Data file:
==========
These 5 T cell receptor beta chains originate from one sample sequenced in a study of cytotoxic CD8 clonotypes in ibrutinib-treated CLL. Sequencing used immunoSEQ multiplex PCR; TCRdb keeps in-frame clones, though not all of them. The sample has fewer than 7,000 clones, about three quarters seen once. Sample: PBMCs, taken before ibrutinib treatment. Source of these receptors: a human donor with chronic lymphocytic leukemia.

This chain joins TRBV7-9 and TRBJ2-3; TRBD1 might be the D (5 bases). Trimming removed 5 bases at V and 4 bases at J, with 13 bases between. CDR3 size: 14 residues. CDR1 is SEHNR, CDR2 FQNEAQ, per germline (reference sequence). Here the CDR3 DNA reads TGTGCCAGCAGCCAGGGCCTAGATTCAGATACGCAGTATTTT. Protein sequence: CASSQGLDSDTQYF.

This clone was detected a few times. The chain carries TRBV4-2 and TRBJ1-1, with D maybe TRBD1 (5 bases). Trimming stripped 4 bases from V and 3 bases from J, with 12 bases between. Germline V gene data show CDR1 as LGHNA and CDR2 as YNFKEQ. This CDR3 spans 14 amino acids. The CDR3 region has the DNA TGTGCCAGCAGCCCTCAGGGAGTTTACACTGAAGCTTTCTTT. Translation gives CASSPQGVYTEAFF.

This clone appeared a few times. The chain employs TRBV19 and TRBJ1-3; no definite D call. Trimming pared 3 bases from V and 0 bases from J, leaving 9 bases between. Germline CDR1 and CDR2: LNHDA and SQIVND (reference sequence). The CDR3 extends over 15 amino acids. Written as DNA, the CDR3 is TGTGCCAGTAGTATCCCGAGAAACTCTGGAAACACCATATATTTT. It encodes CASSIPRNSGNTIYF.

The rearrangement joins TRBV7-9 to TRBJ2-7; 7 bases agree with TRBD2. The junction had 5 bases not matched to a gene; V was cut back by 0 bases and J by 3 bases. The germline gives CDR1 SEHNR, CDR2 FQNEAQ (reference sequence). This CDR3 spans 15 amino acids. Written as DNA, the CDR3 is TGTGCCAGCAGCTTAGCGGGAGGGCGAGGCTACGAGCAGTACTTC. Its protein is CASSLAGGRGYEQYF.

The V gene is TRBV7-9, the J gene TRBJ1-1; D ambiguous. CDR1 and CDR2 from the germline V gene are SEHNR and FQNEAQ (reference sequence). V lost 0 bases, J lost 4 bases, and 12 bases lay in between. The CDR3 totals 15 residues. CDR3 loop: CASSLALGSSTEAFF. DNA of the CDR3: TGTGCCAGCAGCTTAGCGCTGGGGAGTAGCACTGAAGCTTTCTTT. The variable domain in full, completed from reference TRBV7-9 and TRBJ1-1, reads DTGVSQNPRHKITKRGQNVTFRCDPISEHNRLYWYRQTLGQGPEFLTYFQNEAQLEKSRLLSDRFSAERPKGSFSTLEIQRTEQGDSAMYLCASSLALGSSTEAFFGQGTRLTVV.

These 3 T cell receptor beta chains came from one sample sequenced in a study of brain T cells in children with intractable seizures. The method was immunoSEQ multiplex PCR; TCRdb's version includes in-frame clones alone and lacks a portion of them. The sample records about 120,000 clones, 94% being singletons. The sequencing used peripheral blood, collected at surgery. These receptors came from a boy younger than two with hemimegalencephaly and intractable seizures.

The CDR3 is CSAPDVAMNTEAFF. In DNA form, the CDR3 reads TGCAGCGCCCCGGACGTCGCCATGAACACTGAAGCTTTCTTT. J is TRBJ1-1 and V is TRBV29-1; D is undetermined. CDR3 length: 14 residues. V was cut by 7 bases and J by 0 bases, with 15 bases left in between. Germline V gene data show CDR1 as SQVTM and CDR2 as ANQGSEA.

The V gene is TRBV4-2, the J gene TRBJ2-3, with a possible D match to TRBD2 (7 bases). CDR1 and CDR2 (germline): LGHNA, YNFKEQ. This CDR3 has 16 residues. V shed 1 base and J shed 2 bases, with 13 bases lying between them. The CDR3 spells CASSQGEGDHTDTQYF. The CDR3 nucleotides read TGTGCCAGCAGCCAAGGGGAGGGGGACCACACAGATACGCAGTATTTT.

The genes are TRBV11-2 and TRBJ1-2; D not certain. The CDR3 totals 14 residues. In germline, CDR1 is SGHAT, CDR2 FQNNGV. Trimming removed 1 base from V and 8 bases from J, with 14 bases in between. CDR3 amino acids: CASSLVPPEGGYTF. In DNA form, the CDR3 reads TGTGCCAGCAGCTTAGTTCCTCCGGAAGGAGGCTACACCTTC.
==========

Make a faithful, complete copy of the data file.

These 5 T cell receptor beta chains originate from one sample sequenced in a study of cytotoxic CD8 clonotypes in ibrutinib-treated CLL. Sequencing used immunoSEQ multiplex PCR; TCRdb keeps in-frame clones, though not all of them. The sample has fewer than 7,000 clones, about three quarters seen once. Sample: PBMCs, taken before ibrutinib treatment. Source of these receptors: a human donor with chronic lymphocytic leukemia.

This chain joins TRBV7-9 and TRBJ2-3; TRBD1 might be the D (5 bases). Trimming removed 5 bases at V and 4 bases at J, with 13 bases between. CDR3 size: 14 residues. CDR1 is SEHNR, CDR2 FQNEAQ, per germline (reference sequence). Here the CDR3 DNA reads TGTGCCAGCAGCCAGGGCCTAGATTCAGATACGCAGTATTTT. Protein sequence: CASSQGLDSDTQYF.

This clone was detected a few times. The chain carries TRBV4-2 and TRBJ1-1, with D maybe TRBD1 (5 bases). Trimming stripped 4 bases from V and 3 bases from J, with 12 bases between. Germline V gene data show CDR1 as LGHNA and CDR2 as YNFKEQ. This CDR3 spans 14 amino acids. The CDR3 region has the DNA TGTGCCAGCAGCCCTCAGGGAGTTTACACTGAAGCTTTCTTT. Translation gives CASSPQGVYTEAFF.

This clone appeared a few times. The chain employs TRBV19 and TRBJ1-3; no definite D call. Trimming pared 3 bases from V and 0 bases from J, leaving 9 bases between. Germline CDR1 and CDR2: LNHDA and SQIVND (reference sequence). The CDR3 extends over 15 amino acids. Written as DNA, the CDR3 is TGTGCCAGTAGTATCCCGAGAAACTCTGGAAACACCATATATTTT. It encodes CASSIPRNSGNTIYF.

The rearrangement joins TRBV7-9 to TRBJ2-7; 7 bases agree with TRBD2. The junction had 5 bases not matched to a gene; V was cut back by 0 bases and J by 3 bases. The germline gives CDR1 SEHNR, CDR2 FQNEAQ (reference sequence). This CDR3 spans 15 amino acids. Written as DNA, the CDR3 is TGTGCCAGCAGCTTAGCGGGAGGGCGAGGCTACGAGCAGTACTTC. Its protein is CASSLAGGRGYEQYF.

The V gene is TRBV7-9, the J gene TRBJ1-1; D ambiguous. CDR1 and CDR2 from the germline V gene are SEHNR and FQNEAQ (reference sequence). V lost 0 bases, J lost 4 bases, and 12 bases lay in between. The CDR3 totals 15 residues. CDR3 loop: CASSLALGSSTEAFF. DNA of the CDR3: TGTGCCAGCAGCTTAGCGCTGGGGAGTAGCACTGAAGCTTTCTTT. The variable domain in full, completed from reference TRBV7-9 and TRBJ1-1, reads DTGVSQNPRHKITKRGQNVTFRCDPISEHNRLYWYRQTLGQGPEFLTYFQNEAQLEKSRLLSDRFSAERPKGSFSTLEIQRTEQGDSAMYLCASSLALGSSTEAFFGQGTRLTVV.

These 3 T cell receptor beta chains came from one sample sequenced in a study of brain T cells in children with intractable seizures. The method was immunoSEQ multiplex PCR; TCRdb's version includes in-frame clones alone and lacks a portion of them. The sample records about 120,000 clones, 94% being singletons. The sequencing used peripheral blood, collected at surgery. These receptors came from a boy younger than two with hemimegalencephaly and intractable seizures.

The CDR3 is CSAPDVAMNTEAFF. In DNA form, the CDR3 reads TGCAGCGCCCCGGACGTCGCCATGAACACTGAAGCTTTCTTT. J is TRBJ1-1 and V is TRBV29-1; D is undetermined. CDR3 length: 14 residues. V was cut by 7 bases and J by 0 bases, with 15 bases left in between. Germline V gene data show CDR1 as SQVTM and CDR2 as ANQGSEA.

The V gene is TRBV4-2, the J gene TRBJ2-3, with a possible D match to TRBD2 (7 bases). CDR1 and CDR2 (germline): LGHNA, YNFKEQ. This CDR3 has 16 residues. V shed 1 base and J shed 2 bases, with 13 bases lying between them. The CDR3 spells CASSQGEGDHTDTQYF. The CDR3 nucleotides read TGTGCCAGCAGCCAAGGGGAGGGGGACCACACAGATACGCAGTATTTT.

The genes are TRBV11-2 and TRBJ1-2; D not certain. The CDR3 totals 14 residues. In germline, CDR1 is SGHAT, CDR2 FQNNGV. Trimming removed 1 base from V and 8 bases from J, with 14 bases in between. CDR3 amino acids: CASSLVPPEGGYTF. In DNA form, the CDR3 reads TGTGCCAGCAGCTTAGTTCCTCCGGAAGGAGGCTACACCTTC.